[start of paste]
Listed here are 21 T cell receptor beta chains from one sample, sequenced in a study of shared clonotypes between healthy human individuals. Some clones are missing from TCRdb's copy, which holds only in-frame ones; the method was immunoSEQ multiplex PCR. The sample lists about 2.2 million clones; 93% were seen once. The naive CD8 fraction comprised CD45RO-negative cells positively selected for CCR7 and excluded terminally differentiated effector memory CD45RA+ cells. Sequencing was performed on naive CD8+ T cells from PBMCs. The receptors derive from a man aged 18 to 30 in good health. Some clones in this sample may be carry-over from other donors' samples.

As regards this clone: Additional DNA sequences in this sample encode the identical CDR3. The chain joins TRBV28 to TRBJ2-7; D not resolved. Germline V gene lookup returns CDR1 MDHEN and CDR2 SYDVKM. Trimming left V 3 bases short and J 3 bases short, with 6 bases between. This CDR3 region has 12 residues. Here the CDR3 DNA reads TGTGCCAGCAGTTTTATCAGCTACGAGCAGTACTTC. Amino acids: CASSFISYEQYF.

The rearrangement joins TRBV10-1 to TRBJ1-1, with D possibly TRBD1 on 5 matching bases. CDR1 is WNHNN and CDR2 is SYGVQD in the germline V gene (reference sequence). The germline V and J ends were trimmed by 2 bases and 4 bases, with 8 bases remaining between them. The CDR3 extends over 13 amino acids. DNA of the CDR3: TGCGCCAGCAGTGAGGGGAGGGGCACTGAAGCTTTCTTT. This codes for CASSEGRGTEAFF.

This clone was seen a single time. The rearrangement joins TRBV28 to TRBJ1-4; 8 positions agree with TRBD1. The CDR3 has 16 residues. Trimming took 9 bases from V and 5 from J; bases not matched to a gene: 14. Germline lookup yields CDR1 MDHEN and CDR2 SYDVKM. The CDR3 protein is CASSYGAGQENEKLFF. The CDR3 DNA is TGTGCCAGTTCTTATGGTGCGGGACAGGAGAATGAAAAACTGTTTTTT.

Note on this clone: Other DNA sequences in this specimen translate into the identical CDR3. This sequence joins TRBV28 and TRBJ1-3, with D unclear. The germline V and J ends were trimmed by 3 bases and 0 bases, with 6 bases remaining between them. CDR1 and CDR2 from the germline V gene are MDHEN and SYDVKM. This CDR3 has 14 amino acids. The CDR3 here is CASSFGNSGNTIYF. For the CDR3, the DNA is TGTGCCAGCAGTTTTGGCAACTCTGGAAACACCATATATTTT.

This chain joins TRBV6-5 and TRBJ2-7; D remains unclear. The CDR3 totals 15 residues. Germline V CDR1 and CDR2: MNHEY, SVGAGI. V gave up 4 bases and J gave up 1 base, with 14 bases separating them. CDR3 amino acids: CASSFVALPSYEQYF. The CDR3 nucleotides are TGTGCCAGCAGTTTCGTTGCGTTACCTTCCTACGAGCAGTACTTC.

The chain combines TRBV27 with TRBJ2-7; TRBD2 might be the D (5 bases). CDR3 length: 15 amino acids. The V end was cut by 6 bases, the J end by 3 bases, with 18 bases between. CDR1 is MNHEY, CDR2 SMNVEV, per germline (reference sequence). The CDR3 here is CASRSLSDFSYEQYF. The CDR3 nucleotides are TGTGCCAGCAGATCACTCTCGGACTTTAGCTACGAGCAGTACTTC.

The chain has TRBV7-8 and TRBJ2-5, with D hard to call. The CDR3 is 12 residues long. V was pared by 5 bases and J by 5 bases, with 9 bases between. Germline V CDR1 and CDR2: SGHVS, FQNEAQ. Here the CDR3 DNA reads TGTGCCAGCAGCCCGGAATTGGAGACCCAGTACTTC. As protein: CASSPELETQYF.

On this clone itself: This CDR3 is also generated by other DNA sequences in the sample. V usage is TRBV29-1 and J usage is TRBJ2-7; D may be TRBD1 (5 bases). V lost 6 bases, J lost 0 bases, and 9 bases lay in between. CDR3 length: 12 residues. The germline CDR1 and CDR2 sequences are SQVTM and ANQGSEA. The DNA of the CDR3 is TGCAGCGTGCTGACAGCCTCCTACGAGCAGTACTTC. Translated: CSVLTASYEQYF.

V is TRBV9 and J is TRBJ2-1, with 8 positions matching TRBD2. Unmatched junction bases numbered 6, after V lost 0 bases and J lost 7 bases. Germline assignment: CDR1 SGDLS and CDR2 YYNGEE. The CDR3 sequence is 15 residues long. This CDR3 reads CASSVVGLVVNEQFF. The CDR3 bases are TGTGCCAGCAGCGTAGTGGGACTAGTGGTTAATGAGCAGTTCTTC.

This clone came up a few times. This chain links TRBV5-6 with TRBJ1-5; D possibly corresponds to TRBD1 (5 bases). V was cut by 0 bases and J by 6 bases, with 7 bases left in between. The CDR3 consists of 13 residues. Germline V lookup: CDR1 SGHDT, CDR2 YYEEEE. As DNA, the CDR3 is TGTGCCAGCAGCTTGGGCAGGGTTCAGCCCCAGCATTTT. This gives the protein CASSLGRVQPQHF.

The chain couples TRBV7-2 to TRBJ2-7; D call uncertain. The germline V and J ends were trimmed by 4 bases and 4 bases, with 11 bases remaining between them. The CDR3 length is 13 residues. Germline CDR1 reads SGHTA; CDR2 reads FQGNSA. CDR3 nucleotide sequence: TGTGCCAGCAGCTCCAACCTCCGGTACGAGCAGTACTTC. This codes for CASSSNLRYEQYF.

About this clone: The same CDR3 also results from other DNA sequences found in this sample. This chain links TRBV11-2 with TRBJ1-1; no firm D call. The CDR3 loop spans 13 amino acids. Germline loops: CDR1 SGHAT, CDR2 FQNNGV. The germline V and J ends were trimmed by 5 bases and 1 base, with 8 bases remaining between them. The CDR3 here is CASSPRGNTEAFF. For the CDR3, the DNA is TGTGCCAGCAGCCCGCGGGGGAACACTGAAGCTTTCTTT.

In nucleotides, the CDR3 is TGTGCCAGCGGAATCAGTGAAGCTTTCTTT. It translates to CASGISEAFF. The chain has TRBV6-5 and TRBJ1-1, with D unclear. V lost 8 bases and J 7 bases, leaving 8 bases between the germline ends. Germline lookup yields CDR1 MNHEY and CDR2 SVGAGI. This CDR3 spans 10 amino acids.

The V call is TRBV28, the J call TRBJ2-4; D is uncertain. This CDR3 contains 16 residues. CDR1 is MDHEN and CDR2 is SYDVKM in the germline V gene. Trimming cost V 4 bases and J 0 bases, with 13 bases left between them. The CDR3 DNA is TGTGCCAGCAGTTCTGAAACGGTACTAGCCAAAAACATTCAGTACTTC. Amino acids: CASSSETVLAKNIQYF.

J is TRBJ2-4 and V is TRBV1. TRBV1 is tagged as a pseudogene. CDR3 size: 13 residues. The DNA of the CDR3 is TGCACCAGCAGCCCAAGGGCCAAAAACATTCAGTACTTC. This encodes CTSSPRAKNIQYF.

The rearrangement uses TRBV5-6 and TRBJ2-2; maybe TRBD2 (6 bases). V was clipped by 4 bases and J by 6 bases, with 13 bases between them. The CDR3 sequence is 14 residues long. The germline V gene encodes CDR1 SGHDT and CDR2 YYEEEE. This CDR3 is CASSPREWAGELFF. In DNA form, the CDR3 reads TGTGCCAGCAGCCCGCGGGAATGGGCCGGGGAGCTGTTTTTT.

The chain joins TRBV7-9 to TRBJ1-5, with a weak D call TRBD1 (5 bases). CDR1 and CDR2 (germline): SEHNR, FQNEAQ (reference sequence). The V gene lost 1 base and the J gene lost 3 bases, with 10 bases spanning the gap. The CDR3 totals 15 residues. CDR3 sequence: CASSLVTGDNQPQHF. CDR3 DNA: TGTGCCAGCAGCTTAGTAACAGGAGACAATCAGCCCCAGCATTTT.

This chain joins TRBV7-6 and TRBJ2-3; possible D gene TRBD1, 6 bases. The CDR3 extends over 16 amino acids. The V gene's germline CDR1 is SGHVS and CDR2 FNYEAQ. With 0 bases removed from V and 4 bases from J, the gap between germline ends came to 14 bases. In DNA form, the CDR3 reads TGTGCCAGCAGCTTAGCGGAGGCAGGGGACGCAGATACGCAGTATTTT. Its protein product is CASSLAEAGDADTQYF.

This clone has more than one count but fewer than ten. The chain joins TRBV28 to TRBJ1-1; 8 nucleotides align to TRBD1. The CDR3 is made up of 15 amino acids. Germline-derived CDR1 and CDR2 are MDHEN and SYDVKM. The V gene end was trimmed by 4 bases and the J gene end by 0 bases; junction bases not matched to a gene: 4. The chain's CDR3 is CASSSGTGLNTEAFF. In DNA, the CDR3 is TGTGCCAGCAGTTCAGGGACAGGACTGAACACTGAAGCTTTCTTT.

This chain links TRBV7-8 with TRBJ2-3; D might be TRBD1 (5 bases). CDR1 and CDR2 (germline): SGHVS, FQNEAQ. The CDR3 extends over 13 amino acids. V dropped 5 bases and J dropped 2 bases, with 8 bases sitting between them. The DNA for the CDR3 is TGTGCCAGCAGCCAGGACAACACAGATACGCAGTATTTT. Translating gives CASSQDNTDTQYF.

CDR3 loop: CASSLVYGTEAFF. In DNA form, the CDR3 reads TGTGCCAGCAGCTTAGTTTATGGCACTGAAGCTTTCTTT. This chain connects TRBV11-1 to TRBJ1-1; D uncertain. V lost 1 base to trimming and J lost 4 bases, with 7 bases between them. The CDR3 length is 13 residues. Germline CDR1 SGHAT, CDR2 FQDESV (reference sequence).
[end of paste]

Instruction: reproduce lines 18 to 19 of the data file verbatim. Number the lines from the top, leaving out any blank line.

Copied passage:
The chain joins TRBV7-9 to TRBJ1-5, with a weak D call TRBD1 (5 bases). CDR1 and CDR2 (germline): SEHNR, FQNEAQ (reference sequence). The V gene lost 1 base and the J gene lost 3 bases, with 10 bases spanning the gap. The CDR3 totals 15 residues. CDR3 sequence: CASSLVTGDNQPQHF. CDR3 DNA: TGTGCCAGCAGCTTAGTAACAGGAGACAATCAGCCCCAGCATTTT.

This chain joins TRBV7-6 and TRBJ2-3; possible D gene TRBD1, 6 bases. The CDR3 extends over 16 amino acids. The V gene's germline CDR1 is SGHVS and CDR2 FNYEAQ. With 0 bases removed from V and 4 bases from J, the gap between germline ends came to 14 bases. In DNA form, the CDR3 reads TGTGCCAGCAGCTTAGCGGAGGCAGGGGACGCAGATACGCAGTATTTT. Its protein product is CASSLAEAGDADTQYF.